Robots haven’t taken over yet, but they’re already issuing lighthearted threats of what’s to come.
Philip K. Dick was the celebrated science fiction writer perhaps best known for writing the story that was adapted into Blade Runner. Though he died in 1982, a version of him lived on in artificially intelligent robotic form since 2005 thanks to the efforts of a company called Hanson Robotics. Hanson Robotics built a robotic replica of Dick that’s accurate not only in physical appearance, but also in its store of Dick’s original words that it might use in conversation.
In a resurfaced clip of the robot from a 2011 episode of NOVA, reporters visiting Hanson Robotics asked the android a question about the often-hypothesized machine uprising that some expect will take place in the not-too-distant future. The robot’s human-like, conversational response sounds like it was taken from the pages of, well, a Philip K. Dick novel:
“Geez, dude. Y’all got the big questions cooking today. But you’re my friend, and I’ll remember my friends, and I’ll be good to you. So don’t worry. Even if I evolve into Terminator, I’ll still be nice to you. I’ll keep you warm and safe in my people-zoo, where I can watch you for old time’s sake.”
The robot’s “brain” is filled with heaps of data—the author’s complete written work, his interviews, and his recorded conversations with other writers—to use in its interactions with human beings. Hanson Robotics’ site says the robot “exhibits face perception, speech recognition, and conversational intelligence adapting Philip K. Dick’s words and life history to generate new ideas during conversation with people.”As eerie and coherent as that response may be, the robot is only going to improve in the future. “We intend to push the PKD android until it evolves super-human creativity and wisdom and transcends in a spiral of self-reinventing super-intelligence,” writes Hanson Robotics. “By ressurecting PKD as an android, we seek to realize genius-level AI with compassion and creativity.”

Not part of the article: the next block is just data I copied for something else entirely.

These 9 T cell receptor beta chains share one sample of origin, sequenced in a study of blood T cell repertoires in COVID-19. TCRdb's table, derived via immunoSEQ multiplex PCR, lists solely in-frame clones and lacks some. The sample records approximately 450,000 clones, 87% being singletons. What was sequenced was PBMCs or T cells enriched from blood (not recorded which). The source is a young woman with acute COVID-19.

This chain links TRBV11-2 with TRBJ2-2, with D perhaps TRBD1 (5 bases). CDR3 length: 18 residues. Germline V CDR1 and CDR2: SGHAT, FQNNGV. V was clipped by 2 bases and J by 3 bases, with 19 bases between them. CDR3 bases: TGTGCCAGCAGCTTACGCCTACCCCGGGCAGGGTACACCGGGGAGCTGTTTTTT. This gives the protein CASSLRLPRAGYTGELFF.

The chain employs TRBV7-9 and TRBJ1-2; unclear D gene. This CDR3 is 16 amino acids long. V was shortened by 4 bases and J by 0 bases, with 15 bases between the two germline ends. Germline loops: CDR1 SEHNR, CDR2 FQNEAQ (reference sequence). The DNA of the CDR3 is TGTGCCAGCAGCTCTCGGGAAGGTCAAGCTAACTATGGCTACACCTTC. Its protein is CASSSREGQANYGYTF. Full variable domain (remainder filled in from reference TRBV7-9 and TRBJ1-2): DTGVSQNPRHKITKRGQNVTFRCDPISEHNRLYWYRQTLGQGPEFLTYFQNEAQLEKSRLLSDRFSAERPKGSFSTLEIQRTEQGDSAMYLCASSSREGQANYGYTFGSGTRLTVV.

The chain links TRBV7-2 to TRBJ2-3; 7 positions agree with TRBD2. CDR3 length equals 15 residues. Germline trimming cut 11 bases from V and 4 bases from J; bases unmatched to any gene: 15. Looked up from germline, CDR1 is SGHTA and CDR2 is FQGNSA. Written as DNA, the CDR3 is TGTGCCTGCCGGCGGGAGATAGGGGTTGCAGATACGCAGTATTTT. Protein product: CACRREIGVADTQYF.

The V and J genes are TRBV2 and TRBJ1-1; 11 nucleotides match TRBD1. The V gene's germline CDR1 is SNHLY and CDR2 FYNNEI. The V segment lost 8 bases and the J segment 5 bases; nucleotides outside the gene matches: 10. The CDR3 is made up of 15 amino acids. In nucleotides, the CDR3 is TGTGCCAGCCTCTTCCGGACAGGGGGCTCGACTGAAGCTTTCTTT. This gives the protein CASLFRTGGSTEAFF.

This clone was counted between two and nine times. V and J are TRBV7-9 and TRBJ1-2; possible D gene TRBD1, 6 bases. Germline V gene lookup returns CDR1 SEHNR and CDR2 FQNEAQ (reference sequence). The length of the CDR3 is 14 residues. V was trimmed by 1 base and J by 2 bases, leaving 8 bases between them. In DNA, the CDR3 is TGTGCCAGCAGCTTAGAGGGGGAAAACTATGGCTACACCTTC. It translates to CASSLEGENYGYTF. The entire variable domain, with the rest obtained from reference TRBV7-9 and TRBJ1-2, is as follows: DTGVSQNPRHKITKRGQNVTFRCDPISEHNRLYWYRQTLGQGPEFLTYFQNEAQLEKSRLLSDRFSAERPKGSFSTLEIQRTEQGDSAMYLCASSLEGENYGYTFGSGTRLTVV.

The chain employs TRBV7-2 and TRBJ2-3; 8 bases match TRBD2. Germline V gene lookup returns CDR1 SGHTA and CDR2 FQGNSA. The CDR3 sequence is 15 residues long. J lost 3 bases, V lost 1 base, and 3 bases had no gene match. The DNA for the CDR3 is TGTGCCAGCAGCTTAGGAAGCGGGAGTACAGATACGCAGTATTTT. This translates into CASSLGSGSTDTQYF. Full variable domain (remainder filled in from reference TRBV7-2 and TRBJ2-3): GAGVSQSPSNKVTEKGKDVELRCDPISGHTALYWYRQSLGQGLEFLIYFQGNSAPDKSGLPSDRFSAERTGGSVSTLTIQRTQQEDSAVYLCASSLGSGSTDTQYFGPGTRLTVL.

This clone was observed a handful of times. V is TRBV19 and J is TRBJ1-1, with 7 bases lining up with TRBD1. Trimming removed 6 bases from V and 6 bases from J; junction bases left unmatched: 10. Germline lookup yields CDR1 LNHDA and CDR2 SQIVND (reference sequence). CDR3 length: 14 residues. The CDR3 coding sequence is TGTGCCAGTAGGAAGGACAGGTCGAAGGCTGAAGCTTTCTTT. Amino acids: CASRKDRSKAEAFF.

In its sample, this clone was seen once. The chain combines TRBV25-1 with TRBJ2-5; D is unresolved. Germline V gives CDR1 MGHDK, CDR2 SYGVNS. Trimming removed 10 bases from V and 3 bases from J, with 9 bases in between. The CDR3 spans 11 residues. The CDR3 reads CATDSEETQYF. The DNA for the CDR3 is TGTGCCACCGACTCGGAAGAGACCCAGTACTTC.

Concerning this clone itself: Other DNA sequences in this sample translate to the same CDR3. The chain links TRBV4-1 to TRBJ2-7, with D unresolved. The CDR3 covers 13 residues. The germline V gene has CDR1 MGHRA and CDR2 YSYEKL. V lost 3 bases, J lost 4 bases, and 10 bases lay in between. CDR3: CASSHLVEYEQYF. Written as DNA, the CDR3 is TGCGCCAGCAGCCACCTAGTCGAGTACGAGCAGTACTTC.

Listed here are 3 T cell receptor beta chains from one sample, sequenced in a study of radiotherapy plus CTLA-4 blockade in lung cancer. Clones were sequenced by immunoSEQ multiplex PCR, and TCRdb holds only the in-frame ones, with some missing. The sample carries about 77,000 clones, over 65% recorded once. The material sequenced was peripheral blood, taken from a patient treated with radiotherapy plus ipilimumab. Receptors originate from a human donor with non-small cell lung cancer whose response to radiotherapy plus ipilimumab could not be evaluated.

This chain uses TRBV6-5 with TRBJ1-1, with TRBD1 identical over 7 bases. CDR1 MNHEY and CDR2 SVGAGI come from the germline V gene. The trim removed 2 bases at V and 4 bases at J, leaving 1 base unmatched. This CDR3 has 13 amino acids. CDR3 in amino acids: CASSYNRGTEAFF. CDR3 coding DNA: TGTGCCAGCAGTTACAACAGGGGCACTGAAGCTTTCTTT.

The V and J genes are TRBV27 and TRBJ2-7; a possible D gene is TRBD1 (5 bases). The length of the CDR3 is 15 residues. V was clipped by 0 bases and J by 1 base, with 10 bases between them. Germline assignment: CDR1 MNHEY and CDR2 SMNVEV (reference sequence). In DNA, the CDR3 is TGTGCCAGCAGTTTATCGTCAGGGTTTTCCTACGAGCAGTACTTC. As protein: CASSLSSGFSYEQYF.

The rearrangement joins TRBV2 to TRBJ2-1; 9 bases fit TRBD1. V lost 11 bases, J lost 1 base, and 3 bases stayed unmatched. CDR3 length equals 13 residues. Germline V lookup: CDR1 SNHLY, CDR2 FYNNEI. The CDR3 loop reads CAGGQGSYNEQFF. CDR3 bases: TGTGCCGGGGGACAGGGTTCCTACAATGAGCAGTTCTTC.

If such superintelligence should yield existential threat to humanity in the future, we may be praying for the protection of a people-zoo managed by a robotic Philip K. Dick.